Apart from being just downright refreshing, much of the unique appeal of Vitaliy's recipe lies in its use of subtly layered flavors, coming from an unlikely combination of sources. Added to a base of Kentucky bourbon are measures of elderflower liqueur from the French Alps, lemon juice, honey, and pine-smoked Russian black tea.
Intrigued, I asked Vitaliy where he found his inspiration.
"Long time ago in Russia, smoked tea (delivered by camel caravans as opposed to by ships), was much more expensive than any variety of tea. According to stories, the smoky aroma was added by campfires that caravans had on their way to Russia from China. Nowadays, several Russian Caravan and other smoked teas are available that re-create that special aroma."
He went on to explain that when he heard about the competition, he "immediately thought of the Russian smoked black tea. I thought it would make a good match with bourbon that gains great flavor from wood during the aging process in barrels. St. Germain also adds some unique flavor to this cocktail."Russian Caravan Cocktail (by Vitaliy Bukhtulov) makes one cocktail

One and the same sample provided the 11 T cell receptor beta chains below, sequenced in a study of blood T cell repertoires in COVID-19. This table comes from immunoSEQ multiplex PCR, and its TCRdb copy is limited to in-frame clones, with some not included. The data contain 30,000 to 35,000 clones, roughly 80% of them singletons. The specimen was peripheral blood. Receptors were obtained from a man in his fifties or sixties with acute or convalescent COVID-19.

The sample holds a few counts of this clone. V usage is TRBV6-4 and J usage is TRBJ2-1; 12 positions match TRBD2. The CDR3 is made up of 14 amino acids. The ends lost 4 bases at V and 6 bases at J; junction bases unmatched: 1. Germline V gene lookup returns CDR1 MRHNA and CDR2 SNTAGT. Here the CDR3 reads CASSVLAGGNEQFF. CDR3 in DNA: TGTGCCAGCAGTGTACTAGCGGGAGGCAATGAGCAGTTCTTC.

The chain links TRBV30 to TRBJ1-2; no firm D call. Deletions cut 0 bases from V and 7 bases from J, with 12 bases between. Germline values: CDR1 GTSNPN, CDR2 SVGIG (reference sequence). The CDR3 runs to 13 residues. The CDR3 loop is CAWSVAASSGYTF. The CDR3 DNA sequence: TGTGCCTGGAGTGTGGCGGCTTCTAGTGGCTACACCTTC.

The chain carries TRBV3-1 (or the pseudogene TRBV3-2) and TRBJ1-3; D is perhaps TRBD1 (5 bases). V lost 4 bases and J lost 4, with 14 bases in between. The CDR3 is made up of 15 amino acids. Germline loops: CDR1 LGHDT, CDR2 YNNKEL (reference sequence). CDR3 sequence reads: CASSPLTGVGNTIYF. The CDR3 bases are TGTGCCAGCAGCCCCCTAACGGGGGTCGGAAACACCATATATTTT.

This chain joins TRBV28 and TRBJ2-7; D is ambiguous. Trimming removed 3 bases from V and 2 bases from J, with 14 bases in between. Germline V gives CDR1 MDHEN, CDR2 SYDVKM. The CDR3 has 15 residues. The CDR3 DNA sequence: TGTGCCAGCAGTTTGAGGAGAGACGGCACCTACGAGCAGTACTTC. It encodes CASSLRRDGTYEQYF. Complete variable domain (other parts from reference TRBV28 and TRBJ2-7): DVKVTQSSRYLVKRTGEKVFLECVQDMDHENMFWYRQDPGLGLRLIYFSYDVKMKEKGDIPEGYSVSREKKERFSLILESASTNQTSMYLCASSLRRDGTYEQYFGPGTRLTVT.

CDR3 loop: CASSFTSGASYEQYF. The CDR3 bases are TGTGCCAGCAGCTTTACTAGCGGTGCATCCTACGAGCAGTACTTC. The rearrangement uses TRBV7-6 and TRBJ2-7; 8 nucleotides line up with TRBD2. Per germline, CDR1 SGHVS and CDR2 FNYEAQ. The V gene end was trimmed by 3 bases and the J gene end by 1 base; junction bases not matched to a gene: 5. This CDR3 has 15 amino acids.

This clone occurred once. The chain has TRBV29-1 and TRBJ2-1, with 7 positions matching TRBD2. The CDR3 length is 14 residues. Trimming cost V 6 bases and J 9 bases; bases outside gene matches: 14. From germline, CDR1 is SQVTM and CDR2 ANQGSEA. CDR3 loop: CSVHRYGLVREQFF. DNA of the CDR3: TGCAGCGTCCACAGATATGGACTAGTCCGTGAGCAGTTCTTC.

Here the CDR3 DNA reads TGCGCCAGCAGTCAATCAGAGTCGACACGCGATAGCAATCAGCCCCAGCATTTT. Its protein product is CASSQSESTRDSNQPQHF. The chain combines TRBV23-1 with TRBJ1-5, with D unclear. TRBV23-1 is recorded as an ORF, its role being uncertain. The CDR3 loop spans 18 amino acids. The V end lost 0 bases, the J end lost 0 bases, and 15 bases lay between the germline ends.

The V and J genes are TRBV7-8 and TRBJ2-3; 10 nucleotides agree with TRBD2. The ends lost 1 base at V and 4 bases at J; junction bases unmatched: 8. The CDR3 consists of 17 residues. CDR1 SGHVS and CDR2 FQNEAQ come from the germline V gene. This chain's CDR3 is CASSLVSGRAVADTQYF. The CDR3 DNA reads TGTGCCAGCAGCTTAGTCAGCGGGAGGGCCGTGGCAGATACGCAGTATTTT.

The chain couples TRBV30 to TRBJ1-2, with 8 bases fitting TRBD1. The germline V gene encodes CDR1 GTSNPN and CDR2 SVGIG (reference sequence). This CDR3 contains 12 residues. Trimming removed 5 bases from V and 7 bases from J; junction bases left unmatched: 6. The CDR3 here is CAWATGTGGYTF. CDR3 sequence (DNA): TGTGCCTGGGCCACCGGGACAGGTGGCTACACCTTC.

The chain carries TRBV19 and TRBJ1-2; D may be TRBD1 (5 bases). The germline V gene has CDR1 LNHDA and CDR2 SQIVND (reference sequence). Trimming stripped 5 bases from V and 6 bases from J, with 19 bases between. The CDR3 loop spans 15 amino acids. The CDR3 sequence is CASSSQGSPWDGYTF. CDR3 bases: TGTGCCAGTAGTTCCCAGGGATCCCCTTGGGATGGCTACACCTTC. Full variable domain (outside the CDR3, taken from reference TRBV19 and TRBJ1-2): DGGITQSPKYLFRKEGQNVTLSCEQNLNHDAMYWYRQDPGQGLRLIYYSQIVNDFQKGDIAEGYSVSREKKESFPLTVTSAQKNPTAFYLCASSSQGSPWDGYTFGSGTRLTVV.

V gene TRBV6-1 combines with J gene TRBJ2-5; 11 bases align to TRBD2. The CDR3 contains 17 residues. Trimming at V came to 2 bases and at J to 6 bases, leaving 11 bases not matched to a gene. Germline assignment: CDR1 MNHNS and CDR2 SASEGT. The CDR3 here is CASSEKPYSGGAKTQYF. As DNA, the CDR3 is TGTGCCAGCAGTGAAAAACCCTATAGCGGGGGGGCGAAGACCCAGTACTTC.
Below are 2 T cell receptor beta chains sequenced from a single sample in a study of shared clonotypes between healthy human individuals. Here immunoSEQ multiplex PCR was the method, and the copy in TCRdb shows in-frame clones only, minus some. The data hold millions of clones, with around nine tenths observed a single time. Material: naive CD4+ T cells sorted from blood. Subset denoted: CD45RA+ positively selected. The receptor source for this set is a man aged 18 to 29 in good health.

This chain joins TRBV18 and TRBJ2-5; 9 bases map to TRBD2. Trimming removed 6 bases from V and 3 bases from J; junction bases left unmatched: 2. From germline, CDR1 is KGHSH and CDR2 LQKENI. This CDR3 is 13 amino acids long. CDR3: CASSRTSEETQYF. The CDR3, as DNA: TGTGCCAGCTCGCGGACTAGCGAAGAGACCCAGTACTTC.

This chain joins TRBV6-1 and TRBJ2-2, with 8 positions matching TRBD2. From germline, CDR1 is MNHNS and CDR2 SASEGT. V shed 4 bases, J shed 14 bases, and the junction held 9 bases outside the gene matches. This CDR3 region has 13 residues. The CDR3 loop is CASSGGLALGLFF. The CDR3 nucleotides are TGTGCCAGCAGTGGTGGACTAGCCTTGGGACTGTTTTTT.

1 1/4 ounces bourbon (Vitaliy used Elijah Craig 12 Year Old)
1 ounce pine-smoked black tea, infused with a bit of honey while steeping, then chilled (Vitaliy used Russian Caravan by Choice Organic Teas available at Whole Foods. He cautions not to over-steep it lest its strong, smoky flavor overpower the cocktail.)
1/2 ounce St. Germain Elderflower Liqueur
Splash of fresh lemon juice
Club soda (for topping up drink)
Combine all ingredients except for the club soda in a cocktail shaker with ice. Shake well and strain into a chilled glass filled with ice. Top up with club soda and garnish with a lemon twist.
Nora Maynard is a longtime home mixologist and an occasional instructor at NYC’s Astor Center. She is a contributor to The Business of Food: Encyclopedia of the Food and Drink Industries and is the recipient of the American Egg Board Fellowship in culinary writing at the Writers’ Colony at Dairy Hollow. She previously covered food and drink in film at The Kitchn in her weekly column, The Celluloid Pantry.
(Images: Nora Maynard)